Once you educate yourself on the effects and consequences regarding consumerism, you can then set your intentions and create a high moral ground to guide you. A conscious consumer always shops with a thought in mind and a goal in place. Ask yourself: ‘what are the intentions of my shopping trip?’ Are you looking for a pair of vegan shoes like the ones I’m wearing from Will’s vegan shoes, because you are against animal cruelty and think animals should have rights? Or is it because you like the fact that the material is more sustainable than real leather? It could just be the fact that you like that these shoes are made in Europe under fair wages! For me, all three points are important but I do place animal cruelty as the foundation of my personal purchases.
It is important to have a very clear thought-process behind your purchases as this not only makes shopping more meaningful, but it allows for more self-examination as to where (and to what) you are supporting with your money. It is worth noting that your shopping intentions should be personal to you and we all place certain things above others. Figuring out what your intentions are is very helpful if you are new to the world of ethical or sustainable fashion and looking to adjust purchasing behaviours.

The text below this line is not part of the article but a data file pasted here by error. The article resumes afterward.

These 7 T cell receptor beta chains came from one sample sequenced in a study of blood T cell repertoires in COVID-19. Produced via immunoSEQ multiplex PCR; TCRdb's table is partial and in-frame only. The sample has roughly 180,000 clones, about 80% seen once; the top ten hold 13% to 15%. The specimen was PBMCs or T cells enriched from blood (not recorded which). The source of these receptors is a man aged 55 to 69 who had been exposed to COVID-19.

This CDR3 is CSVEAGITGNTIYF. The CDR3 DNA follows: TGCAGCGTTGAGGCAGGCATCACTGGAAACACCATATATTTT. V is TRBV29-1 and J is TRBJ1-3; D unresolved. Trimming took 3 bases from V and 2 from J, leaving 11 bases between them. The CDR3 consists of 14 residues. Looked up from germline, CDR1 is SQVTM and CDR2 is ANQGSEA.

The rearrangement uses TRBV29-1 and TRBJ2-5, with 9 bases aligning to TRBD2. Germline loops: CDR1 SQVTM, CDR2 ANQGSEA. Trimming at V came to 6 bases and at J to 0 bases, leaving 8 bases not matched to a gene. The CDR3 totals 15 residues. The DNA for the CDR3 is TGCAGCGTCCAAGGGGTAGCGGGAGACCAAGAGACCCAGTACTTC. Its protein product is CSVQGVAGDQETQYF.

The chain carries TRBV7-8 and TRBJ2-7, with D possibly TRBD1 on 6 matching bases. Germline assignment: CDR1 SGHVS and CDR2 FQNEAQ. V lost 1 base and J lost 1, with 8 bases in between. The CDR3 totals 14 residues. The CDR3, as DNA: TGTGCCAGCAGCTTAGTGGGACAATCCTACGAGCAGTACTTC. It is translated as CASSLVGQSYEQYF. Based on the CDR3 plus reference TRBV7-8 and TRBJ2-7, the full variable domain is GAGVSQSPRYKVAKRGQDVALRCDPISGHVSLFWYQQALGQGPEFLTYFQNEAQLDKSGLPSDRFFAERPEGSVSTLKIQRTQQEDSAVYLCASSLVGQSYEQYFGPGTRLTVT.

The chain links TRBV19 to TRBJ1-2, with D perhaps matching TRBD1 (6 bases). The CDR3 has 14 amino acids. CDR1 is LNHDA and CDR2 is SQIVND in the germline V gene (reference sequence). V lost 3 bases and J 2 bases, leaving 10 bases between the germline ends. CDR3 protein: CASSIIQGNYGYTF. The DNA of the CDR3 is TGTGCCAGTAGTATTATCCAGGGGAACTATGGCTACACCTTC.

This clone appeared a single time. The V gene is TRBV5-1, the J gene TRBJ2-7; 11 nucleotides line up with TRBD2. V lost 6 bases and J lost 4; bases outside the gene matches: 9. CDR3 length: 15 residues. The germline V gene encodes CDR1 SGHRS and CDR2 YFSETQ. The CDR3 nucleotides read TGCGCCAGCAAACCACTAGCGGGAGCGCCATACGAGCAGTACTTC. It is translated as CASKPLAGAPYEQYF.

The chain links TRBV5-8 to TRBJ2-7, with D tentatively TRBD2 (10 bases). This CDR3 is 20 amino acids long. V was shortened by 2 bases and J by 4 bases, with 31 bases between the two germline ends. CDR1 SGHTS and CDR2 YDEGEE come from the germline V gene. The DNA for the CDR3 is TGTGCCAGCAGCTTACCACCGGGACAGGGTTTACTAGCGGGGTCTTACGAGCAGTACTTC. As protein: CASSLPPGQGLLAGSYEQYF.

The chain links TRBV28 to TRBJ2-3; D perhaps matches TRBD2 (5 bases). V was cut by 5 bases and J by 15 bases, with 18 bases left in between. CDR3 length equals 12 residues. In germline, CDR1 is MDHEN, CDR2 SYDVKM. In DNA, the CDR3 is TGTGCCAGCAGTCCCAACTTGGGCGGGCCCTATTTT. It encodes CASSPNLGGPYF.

Look at where your products are made
Sometimes brands and companies lack transparency and even contacting them, may result in an unsatisfying answer. Therefore, simply looking in the label or on in the info section on the brands site, to see where your products are made, can give you an indication on the ethics and sustainability of the brand. This is where your education and research will come in handy. However, there are other easier ways for you to get a good grasp on where your product is made and consequently, the ethics that follow this.
As we are in the digital age, it is no shock that technology can help us buy more ethically. I recommend checking out the app Free2work: a consumer information platform with barcode scanning technology that provides users with data on a brand’s responses to forced and child labor practices. There are an estimate of 400 brands currently on the app, and are graded from A to F using self-reporting. Another app that is a great asset is aVOID. This is a downloadable plugin for your Internet browser to tell you if products are associated with child labor while you shop online. It works with major shops such as Asos and Amazon, and currently works for those in the United States, France, Germany and the UK.
Take your time
One does not have to be a rocket scientist to notice that everything is presently done with the word ‘fast’ in mind. We are encouraged to decide quickly, live fast and shop impulsively, which commonly causes us to consume without rhyme or reason. Conscious consumers contradict this wonderfully by taking time to think about the impact of their purchases, and how a product or brand might add or take away from their daily lives and perhaps the world around them. They don’t follow trends- all of which are useless by next season- but instead follow a personal rulebook where they buy what they need, how it aligns with their values, sensibility regarding money and of course if it is in fact needed. Disregarding thoughts about an immediate want or momentary purchase.